Johnson said that while such a standard would create a greater reliance on natural gas than on renewables, going with an RPS could lock in long-term prices for renewable contracts rather than being exposed to more uncertainty with natural-gas prices.

Gov. Rick Snyder will reportedly make an energy policy announcement within the first six months of the year. A Michigan Public Service Commission report said in 2013 that the state could get nearly one third of its energy from renewable sources by 2035.

Adding to the complexity of the state’s future energy mix is the closure of old coal-fired power plants and meeting what are now proposed federal carbon dioxide emission regulations. Johnson said Energy Institute researchers have a parallel project to develop a “streamlined tool” for determining how much that could cost utilities and customers.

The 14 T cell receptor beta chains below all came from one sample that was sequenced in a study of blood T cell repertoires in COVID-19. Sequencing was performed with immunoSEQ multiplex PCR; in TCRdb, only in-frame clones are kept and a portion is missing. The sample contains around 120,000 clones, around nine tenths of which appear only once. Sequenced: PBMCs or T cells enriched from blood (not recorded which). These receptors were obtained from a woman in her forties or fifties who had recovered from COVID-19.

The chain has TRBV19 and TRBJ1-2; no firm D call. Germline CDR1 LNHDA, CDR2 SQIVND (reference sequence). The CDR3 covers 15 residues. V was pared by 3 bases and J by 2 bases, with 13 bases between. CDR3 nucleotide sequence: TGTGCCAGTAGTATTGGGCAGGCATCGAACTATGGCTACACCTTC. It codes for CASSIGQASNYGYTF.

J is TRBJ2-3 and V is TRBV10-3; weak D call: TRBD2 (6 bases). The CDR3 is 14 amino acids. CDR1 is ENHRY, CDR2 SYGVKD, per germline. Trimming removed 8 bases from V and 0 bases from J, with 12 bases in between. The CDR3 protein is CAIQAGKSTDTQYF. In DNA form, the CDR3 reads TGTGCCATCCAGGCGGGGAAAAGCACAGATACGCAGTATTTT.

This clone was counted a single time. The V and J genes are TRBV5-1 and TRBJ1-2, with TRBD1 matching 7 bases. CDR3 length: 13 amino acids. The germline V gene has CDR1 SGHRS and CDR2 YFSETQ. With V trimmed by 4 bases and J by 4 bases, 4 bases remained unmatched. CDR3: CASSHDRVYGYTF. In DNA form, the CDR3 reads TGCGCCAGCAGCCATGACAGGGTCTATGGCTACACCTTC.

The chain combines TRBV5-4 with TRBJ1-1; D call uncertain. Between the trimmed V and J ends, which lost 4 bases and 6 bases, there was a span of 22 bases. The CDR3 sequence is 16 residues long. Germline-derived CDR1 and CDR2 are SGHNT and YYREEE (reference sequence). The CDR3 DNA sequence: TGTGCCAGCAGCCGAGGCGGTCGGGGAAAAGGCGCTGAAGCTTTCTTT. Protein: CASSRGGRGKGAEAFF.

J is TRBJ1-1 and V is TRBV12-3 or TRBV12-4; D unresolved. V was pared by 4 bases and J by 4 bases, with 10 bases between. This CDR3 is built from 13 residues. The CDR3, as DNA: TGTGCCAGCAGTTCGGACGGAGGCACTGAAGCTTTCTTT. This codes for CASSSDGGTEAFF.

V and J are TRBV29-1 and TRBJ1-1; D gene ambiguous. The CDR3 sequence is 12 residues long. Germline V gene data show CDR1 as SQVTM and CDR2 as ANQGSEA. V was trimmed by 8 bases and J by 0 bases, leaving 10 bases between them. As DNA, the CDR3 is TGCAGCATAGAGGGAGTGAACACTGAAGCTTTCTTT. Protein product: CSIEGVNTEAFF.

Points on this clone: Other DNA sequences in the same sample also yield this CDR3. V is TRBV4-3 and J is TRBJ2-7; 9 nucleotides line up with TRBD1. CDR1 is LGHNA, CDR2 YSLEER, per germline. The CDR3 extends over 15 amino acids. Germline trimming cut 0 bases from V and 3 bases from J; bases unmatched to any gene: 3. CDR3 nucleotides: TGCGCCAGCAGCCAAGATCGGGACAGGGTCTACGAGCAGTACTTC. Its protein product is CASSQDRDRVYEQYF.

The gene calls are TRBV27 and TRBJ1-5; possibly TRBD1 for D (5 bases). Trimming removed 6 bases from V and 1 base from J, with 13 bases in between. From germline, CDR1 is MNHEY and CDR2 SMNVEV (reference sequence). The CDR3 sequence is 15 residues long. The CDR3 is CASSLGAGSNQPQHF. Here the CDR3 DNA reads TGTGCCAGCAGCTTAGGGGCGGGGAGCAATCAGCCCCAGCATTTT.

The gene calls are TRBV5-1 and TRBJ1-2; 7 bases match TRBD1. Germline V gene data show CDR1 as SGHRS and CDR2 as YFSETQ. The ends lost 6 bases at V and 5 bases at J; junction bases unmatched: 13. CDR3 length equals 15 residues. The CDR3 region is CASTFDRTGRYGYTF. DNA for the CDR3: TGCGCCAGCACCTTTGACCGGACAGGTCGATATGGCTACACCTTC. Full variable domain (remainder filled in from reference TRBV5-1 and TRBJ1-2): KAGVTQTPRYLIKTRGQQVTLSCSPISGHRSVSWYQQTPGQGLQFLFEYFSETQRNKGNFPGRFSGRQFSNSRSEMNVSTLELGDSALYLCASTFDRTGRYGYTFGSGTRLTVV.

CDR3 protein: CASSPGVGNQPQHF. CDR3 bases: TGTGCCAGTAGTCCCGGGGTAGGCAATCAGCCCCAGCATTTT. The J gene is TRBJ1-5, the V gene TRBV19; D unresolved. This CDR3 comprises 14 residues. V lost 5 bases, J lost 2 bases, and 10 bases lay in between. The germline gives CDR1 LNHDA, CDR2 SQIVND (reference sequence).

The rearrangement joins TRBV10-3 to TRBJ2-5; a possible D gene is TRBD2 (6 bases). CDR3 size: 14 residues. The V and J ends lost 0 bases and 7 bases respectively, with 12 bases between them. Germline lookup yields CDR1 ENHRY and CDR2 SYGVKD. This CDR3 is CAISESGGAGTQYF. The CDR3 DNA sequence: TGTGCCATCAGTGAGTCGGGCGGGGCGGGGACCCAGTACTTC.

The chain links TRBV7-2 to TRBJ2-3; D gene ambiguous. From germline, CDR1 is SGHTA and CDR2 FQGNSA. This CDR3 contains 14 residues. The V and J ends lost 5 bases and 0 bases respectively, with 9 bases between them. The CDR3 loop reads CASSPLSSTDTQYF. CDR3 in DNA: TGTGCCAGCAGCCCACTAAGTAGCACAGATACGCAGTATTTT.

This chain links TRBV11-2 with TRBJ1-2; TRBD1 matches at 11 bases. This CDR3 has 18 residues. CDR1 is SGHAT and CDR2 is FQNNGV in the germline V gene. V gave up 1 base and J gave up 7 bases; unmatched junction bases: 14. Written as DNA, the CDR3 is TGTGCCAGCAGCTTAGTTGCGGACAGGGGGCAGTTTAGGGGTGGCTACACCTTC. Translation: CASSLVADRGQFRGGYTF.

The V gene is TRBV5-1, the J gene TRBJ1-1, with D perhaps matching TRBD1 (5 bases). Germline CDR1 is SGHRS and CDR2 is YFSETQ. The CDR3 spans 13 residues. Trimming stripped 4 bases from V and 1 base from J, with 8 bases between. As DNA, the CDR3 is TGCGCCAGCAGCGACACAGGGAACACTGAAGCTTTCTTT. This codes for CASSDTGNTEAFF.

While those rules are still proposed and methods for calculating costs and reductions have not been finalized, he said that the 40 percent by 2035 scenario “would get Michigan most of the way there” in terms of CO2 reductions.

“I’m not going to say the legislature should do this or that, but what I will say is that by most standards, these are going to be pretty modest costs for large environmental benefits,” Johnson said.

Andy Balaskovitz reports for Midwest Energy News where this story first appeared.

One thought on “Study: modest costs to renewables

  1. “That price tag could be cut in half if key federal tax credits are extended”
    Why do people continue to think the federal government has an inexhaustible supply of money? The USA is dead broke. They’ve been spending up to their credit limit for years and are now borrowing money to make the minimum payments to the creditors.
    Only when the US gets its financial house in order will it become sufficiently wealthy to invest in schemes that will have minimal impact on global problems.